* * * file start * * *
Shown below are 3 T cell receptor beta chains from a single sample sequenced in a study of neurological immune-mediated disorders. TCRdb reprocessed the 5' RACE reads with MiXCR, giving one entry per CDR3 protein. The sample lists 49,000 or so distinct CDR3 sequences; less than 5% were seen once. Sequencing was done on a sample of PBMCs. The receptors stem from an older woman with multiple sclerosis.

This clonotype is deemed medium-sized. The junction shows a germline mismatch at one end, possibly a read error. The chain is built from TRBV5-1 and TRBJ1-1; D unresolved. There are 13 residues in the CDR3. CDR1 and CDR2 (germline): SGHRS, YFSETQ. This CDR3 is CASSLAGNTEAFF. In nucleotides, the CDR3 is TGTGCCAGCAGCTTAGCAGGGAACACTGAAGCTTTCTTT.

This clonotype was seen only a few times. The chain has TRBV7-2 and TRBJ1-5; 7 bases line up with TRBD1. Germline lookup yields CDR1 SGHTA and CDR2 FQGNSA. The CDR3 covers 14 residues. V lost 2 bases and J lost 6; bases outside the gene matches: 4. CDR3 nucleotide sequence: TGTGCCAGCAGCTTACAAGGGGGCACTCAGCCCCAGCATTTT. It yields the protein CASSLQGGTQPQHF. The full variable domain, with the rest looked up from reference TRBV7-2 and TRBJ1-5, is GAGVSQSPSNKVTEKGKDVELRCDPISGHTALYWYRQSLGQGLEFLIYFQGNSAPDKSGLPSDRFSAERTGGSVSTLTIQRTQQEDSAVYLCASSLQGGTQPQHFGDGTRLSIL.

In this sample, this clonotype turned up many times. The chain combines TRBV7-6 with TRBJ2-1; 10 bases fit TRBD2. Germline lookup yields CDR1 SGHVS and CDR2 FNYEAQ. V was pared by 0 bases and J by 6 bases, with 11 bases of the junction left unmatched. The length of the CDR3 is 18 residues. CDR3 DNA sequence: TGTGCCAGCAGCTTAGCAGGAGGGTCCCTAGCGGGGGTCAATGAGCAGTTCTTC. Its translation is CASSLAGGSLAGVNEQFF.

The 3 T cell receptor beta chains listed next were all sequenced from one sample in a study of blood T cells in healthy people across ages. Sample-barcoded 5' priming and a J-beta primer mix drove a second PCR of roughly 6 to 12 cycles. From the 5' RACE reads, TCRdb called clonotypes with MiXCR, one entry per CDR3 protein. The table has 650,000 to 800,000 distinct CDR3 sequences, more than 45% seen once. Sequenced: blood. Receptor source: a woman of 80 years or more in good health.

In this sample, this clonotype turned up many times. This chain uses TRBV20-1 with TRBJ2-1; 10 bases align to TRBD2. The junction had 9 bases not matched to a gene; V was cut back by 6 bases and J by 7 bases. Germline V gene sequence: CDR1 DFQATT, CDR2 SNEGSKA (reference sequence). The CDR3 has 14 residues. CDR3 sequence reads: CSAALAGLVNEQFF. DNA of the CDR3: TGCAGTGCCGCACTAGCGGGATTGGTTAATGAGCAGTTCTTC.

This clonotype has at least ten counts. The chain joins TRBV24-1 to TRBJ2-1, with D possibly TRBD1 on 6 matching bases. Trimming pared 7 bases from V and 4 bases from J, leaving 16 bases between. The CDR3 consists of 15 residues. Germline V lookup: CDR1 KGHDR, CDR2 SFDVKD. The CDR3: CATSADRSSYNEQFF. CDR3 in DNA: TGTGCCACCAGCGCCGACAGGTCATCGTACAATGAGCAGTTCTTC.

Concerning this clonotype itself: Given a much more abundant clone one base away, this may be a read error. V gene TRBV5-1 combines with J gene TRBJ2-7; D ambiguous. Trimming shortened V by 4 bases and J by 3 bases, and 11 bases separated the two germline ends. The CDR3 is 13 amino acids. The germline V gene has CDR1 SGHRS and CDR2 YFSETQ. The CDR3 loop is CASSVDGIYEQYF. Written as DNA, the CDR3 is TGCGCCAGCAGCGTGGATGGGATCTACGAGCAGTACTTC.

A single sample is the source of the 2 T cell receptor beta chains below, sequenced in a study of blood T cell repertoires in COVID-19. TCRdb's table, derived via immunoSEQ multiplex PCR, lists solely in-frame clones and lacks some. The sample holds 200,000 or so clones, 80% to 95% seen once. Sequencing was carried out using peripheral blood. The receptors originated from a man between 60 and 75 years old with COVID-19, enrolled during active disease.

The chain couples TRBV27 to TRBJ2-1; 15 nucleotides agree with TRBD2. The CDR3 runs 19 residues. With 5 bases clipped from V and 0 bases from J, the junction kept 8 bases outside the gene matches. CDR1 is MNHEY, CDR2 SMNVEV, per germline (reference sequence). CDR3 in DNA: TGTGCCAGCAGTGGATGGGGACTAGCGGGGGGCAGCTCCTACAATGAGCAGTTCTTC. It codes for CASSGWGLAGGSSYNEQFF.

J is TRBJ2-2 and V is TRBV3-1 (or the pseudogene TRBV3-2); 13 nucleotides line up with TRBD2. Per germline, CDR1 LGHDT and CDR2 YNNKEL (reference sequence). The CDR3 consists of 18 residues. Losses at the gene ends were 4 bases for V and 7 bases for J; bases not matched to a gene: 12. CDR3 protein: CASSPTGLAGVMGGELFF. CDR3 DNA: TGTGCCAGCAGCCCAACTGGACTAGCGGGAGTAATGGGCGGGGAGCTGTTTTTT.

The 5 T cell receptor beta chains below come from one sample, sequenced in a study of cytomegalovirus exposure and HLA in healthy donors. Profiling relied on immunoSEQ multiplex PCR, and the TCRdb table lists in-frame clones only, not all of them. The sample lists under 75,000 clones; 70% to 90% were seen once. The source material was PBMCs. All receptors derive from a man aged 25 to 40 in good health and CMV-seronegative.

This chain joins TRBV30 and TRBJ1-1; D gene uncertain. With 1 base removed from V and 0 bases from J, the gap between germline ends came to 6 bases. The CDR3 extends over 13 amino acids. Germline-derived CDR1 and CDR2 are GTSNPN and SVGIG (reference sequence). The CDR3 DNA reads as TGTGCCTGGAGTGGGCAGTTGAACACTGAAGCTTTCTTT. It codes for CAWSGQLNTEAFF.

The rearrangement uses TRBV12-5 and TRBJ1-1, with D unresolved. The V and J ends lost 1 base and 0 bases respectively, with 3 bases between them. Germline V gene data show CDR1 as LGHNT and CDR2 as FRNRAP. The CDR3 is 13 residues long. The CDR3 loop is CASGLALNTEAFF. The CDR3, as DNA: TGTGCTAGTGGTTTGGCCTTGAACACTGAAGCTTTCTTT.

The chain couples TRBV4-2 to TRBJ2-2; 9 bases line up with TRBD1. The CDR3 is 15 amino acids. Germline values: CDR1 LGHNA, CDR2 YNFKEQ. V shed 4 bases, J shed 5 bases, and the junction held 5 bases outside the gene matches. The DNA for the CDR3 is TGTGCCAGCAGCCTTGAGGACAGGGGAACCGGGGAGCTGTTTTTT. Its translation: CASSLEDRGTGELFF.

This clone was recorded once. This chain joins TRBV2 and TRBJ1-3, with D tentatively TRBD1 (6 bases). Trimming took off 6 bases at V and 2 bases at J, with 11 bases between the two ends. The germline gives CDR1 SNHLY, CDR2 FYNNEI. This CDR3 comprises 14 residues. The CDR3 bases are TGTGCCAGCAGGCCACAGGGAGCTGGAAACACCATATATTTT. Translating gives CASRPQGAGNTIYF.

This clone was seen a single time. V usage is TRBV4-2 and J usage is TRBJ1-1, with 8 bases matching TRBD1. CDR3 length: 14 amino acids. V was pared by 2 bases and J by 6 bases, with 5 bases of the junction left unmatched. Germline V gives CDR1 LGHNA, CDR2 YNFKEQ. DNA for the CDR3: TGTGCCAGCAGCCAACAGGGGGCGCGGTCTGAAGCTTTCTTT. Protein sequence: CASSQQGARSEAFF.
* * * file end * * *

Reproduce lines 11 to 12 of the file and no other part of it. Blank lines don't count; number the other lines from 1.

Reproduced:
J is TRBJ2-2 and V is TRBV3-1 (or the pseudogene TRBV3-2); 13 nucleotides line up with TRBD2. Per germline, CDR1 LGHDT and CDR2 YNNKEL (reference sequence). The CDR3 consists of 18 residues. Losses at the gene ends were 4 bases for V and 7 bases for J; bases not matched to a gene: 12. CDR3 protein: CASSPTGLAGVMGGELFF. CDR3 DNA: TGTGCCAGCAGCCCAACTGGACTAGCGGGAGTAATGGGCGGGGAGCTGTTTTTT.

The 5 T cell receptor beta chains below come from one sample, sequenced in a study of cytomegalovirus exposure and HLA in healthy donors. Profiling relied on immunoSEQ multiplex PCR, and the TCRdb table lists in-frame clones only, not all of them. The sample lists under 75,000 clones; 70% to 90% were seen once. The source material was PBMCs. All receptors derive from a man aged 25 to 40 in good health and CMV-seronegative.